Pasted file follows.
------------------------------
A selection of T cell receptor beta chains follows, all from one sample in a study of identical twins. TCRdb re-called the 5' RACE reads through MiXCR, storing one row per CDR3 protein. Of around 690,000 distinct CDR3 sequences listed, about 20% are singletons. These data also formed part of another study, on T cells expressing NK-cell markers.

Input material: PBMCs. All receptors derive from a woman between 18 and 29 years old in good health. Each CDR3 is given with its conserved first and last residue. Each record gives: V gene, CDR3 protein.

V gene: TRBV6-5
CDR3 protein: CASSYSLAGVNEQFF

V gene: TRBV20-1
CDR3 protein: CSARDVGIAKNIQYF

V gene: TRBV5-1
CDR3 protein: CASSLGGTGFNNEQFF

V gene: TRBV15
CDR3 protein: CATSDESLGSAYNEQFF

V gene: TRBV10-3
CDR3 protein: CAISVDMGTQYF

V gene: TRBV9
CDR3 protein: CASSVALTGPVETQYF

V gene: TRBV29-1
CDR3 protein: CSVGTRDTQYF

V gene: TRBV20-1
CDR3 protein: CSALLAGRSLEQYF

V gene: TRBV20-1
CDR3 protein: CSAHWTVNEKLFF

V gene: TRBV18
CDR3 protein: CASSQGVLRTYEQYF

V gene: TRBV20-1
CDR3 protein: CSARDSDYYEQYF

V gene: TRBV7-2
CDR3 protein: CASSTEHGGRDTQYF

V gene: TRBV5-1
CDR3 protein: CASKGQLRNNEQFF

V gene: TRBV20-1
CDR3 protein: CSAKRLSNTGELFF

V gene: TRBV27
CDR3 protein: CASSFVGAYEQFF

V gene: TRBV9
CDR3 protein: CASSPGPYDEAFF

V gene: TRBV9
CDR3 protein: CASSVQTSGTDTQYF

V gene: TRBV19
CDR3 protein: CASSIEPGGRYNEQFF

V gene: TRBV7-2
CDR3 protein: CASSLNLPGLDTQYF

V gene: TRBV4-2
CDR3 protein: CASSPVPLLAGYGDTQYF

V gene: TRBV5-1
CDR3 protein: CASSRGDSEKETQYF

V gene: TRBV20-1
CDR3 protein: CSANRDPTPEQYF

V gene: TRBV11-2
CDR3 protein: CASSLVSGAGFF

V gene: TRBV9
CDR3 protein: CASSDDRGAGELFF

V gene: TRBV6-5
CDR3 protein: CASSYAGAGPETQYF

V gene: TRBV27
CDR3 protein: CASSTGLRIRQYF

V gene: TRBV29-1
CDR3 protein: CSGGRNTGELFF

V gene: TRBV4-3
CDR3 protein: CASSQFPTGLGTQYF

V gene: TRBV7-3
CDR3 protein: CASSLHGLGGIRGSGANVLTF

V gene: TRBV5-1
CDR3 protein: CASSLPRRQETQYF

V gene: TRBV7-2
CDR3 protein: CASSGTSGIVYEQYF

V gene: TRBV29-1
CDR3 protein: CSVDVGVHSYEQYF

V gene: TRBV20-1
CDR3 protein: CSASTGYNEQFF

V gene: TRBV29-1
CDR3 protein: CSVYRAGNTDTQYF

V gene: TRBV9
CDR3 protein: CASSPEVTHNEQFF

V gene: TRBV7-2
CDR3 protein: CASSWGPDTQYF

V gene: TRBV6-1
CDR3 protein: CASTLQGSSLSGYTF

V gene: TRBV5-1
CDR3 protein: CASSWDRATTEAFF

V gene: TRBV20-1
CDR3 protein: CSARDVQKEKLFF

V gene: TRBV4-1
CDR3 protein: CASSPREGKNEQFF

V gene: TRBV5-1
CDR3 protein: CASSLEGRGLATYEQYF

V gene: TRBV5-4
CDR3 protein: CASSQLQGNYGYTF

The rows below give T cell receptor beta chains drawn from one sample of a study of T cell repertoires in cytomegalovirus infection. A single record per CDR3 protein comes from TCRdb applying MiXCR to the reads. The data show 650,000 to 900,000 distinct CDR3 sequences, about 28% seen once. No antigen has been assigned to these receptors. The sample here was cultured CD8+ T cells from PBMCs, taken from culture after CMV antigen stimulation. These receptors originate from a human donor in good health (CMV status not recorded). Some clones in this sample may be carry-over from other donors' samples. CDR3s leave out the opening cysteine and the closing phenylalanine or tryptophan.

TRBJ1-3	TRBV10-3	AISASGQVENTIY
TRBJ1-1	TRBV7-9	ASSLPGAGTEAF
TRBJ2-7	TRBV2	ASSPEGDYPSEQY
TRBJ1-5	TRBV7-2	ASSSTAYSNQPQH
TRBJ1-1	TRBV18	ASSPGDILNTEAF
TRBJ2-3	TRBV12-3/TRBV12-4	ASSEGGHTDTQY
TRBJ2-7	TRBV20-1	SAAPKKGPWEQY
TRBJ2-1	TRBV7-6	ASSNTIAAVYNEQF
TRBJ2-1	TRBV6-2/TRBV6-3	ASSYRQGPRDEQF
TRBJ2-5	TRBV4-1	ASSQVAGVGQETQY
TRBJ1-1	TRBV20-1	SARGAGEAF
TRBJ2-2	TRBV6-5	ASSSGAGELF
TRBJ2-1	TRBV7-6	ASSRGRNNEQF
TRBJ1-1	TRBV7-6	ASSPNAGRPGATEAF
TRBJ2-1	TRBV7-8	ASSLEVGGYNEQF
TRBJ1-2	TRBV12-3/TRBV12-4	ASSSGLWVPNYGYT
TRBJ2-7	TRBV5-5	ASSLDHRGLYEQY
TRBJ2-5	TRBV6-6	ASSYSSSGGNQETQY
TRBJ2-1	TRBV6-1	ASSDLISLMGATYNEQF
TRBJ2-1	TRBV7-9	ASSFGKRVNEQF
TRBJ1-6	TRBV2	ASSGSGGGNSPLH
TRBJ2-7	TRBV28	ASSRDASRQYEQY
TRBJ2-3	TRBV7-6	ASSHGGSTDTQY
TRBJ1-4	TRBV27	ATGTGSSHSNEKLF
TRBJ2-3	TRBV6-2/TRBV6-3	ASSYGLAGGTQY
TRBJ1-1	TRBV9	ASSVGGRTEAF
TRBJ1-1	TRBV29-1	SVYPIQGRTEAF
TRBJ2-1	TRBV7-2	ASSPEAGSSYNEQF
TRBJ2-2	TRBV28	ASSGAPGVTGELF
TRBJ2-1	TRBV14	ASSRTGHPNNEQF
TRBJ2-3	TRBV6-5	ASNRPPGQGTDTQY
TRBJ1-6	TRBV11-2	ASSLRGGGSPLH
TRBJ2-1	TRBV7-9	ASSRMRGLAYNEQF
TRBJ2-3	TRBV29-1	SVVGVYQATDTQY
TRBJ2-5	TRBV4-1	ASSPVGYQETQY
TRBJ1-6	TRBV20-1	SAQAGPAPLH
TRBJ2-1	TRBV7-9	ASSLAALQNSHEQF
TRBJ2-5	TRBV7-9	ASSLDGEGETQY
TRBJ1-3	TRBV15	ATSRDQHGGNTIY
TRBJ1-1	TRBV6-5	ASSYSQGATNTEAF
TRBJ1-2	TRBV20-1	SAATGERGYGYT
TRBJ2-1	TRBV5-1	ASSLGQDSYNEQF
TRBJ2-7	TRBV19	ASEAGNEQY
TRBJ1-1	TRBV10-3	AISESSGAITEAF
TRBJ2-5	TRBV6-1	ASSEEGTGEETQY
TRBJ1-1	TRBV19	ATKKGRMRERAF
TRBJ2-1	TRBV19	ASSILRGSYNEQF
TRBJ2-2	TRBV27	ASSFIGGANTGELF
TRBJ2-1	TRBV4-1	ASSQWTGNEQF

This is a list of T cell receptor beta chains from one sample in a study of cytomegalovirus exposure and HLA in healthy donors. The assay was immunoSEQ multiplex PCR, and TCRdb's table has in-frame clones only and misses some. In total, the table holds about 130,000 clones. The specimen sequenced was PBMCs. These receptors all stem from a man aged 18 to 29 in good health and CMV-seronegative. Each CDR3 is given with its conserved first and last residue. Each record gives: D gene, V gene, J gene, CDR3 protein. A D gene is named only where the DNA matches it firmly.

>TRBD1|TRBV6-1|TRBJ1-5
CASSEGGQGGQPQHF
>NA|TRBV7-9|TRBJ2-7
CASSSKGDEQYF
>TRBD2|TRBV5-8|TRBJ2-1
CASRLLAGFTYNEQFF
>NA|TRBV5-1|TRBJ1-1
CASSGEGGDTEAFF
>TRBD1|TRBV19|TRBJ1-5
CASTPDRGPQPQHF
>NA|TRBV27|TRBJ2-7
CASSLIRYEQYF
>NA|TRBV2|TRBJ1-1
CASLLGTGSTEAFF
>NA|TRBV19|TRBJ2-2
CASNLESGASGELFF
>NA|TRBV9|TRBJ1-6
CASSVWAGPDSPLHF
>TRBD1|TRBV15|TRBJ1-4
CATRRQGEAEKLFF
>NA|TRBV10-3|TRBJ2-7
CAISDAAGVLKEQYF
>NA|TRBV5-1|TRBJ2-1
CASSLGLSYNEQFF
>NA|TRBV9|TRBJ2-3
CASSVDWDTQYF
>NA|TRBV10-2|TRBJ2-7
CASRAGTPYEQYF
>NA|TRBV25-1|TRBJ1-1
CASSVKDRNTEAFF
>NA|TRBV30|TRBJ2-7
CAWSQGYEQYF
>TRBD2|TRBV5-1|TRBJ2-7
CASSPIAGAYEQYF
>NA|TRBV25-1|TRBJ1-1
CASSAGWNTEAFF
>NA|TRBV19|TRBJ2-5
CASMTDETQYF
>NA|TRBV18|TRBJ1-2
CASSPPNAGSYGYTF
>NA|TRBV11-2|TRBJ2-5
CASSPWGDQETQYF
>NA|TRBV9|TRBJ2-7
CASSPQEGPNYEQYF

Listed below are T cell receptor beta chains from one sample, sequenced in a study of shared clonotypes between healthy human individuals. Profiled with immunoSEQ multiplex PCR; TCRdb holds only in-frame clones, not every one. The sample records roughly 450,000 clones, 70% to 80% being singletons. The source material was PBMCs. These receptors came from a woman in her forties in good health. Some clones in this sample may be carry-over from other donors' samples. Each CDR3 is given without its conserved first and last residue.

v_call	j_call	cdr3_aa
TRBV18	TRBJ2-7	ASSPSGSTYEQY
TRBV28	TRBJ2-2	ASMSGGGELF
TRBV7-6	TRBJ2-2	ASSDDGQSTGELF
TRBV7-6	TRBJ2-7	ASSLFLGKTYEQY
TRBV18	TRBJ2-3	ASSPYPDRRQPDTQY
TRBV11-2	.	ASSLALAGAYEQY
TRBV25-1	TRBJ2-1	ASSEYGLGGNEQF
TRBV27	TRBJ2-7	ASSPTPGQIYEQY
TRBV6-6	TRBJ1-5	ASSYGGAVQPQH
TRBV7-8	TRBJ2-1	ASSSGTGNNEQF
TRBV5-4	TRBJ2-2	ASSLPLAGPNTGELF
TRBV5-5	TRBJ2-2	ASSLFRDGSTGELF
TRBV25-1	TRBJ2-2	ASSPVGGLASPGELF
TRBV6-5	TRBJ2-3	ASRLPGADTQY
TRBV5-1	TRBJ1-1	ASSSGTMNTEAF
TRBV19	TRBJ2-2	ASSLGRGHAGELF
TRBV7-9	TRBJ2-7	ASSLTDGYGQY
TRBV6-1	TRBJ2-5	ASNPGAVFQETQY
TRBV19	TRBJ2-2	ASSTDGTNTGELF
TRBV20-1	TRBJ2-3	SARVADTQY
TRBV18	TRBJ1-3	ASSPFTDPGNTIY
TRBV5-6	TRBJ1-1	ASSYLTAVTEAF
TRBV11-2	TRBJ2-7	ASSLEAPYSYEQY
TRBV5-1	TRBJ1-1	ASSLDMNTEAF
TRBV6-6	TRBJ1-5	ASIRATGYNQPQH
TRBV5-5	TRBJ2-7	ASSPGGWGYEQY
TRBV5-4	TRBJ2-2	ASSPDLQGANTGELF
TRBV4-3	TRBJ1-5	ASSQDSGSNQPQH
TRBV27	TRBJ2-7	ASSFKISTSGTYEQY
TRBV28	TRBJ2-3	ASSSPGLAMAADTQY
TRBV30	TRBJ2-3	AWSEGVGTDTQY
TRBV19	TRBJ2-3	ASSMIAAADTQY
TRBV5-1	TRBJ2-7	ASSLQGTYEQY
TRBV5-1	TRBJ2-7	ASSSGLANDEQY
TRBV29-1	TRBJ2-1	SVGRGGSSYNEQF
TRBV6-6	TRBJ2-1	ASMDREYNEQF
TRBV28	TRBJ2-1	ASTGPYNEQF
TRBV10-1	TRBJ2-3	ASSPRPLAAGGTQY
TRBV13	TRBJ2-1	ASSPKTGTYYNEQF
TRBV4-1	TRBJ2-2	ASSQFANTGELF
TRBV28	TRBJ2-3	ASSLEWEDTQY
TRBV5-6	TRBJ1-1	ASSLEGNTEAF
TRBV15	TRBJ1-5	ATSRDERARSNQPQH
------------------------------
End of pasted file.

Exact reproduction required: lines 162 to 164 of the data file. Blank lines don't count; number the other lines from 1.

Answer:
>NA|TRBV9|TRBJ2-3
CASSVDWDTQYF
>NA|TRBV10-2|TRBJ2-7